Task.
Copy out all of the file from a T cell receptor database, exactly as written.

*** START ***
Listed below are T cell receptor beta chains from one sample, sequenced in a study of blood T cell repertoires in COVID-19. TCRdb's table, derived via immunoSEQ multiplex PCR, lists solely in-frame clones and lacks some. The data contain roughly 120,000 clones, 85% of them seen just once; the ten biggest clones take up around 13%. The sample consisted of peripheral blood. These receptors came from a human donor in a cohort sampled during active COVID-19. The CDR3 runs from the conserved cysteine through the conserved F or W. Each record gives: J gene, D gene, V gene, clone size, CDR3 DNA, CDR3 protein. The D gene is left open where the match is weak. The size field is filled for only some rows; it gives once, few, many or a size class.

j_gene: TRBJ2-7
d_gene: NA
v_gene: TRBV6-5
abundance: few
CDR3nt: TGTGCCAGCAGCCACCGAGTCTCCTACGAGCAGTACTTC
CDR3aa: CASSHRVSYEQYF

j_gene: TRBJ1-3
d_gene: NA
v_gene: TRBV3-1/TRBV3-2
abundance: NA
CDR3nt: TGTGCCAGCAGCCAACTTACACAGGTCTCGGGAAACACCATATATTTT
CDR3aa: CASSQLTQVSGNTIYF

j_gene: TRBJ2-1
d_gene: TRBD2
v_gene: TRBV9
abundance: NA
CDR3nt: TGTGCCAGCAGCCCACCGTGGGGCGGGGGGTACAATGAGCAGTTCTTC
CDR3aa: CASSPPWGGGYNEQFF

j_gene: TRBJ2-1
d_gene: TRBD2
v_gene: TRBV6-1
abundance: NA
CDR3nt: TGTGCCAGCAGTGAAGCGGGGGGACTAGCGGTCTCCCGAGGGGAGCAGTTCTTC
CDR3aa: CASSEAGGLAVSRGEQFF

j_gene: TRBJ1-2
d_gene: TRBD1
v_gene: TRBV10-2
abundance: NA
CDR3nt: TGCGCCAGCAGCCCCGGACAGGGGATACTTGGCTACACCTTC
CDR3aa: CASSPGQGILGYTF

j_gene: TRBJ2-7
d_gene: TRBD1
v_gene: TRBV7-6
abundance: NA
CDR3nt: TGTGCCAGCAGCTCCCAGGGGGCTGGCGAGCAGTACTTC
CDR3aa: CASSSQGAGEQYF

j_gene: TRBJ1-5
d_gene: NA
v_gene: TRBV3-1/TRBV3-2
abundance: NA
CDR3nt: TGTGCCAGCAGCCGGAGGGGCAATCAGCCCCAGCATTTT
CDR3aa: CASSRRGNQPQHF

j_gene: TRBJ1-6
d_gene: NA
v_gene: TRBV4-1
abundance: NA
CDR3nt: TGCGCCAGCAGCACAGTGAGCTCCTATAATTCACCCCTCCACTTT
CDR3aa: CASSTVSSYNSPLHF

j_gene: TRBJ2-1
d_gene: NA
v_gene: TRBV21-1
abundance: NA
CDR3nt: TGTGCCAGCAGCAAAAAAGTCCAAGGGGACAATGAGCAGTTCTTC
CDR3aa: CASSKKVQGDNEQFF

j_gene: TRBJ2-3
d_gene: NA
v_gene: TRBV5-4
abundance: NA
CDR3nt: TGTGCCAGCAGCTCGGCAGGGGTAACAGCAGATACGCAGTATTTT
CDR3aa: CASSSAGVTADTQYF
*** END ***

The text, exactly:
Listed below are T cell receptor beta chains from one sample, sequenced in a study of blood T cell repertoires in COVID-19. TCRdb's table, derived via immunoSEQ multiplex PCR, lists solely in-frame clones and lacks some. The data contain roughly 120,000 clones, 85% of them seen just once; the ten biggest clones take up around 13%. The sample consisted of peripheral blood. These receptors came from a human donor in a cohort sampled during active COVID-19. The CDR3 runs from the conserved cysteine through the conserved F or W. Each record gives: J gene, D gene, V gene, clone size, CDR3 DNA, CDR3 protein. The D gene is left open where the match is weak. The size field is filled for only some rows; it gives once, few, many or a size class.

j_gene: TRBJ2-7
d_gene: NA
v_gene: TRBV6-5
abundance: few
CDR3nt: TGTGCCAGCAGCCACCGAGTCTCCTACGAGCAGTACTTC
CDR3aa: CASSHRVSYEQYF

j_gene: TRBJ1-3
d_gene: NA
v_gene: TRBV3-1/TRBV3-2
abundance: NA
CDR3nt: TGTGCCAGCAGCCAACTTACACAGGTCTCGGGAAACACCATATATTTT
CDR3aa: CASSQLTQVSGNTIYF

j_gene: TRBJ2-1
d_gene: TRBD2
v_gene: TRBV9
abundance: NA
CDR3nt: TGTGCCAGCAGCCCACCGTGGGGCGGGGGGTACAATGAGCAGTTCTTC
CDR3aa: CASSPPWGGGYNEQFF

j_gene: TRBJ2-1
d_gene: TRBD2
v_gene: TRBV6-1
abundance: NA
CDR3nt: TGTGCCAGCAGTGAAGCGGGGGGACTAGCGGTCTCCCGAGGGGAGCAGTTCTTC
CDR3aa: CASSEAGGLAVSRGEQFF

j_gene: TRBJ1-2
d_gene: TRBD1
v_gene: TRBV10-2
abundance: NA
CDR3nt: TGCGCCAGCAGCCCCGGACAGGGGATACTTGGCTACACCTTC
CDR3aa: CASSPGQGILGYTF

j_gene: TRBJ2-7
d_gene: TRBD1
v_gene: TRBV7-6
abundance: NA
CDR3nt: TGTGCCAGCAGCTCCCAGGGGGCTGGCGAGCAGTACTTC
CDR3aa: CASSSQGAGEQYF

j_gene: TRBJ1-5
d_gene: NA
v_gene: TRBV3-1/TRBV3-2
abundance: NA
CDR3nt: TGTGCCAGCAGCCGGAGGGGCAATCAGCCCCAGCATTTT
CDR3aa: CASSRRGNQPQHF

j_gene: TRBJ1-6
d_gene: NA
v_gene: TRBV4-1
abundance: NA
CDR3nt: TGCGCCAGCAGCACAGTGAGCTCCTATAATTCACCCCTCCACTTT
CDR3aa: CASSTVSSYNSPLHF

j_gene: TRBJ2-1
d_gene: NA
v_gene: TRBV21-1
abundance: NA
CDR3nt: TGTGCCAGCAGCAAAAAAGTCCAAGGGGACAATGAGCAGTTCTTC
CDR3aa: CASSKKVQGDNEQFF

j_gene: TRBJ2-3
d_gene: NA
v_gene: TRBV5-4
abundance: NA
CDR3nt: TGTGCCAGCAGCTCGGCAGGGGTAACAGCAGATACGCAGTATTTT
CDR3aa: CASSSAGVTADTQYF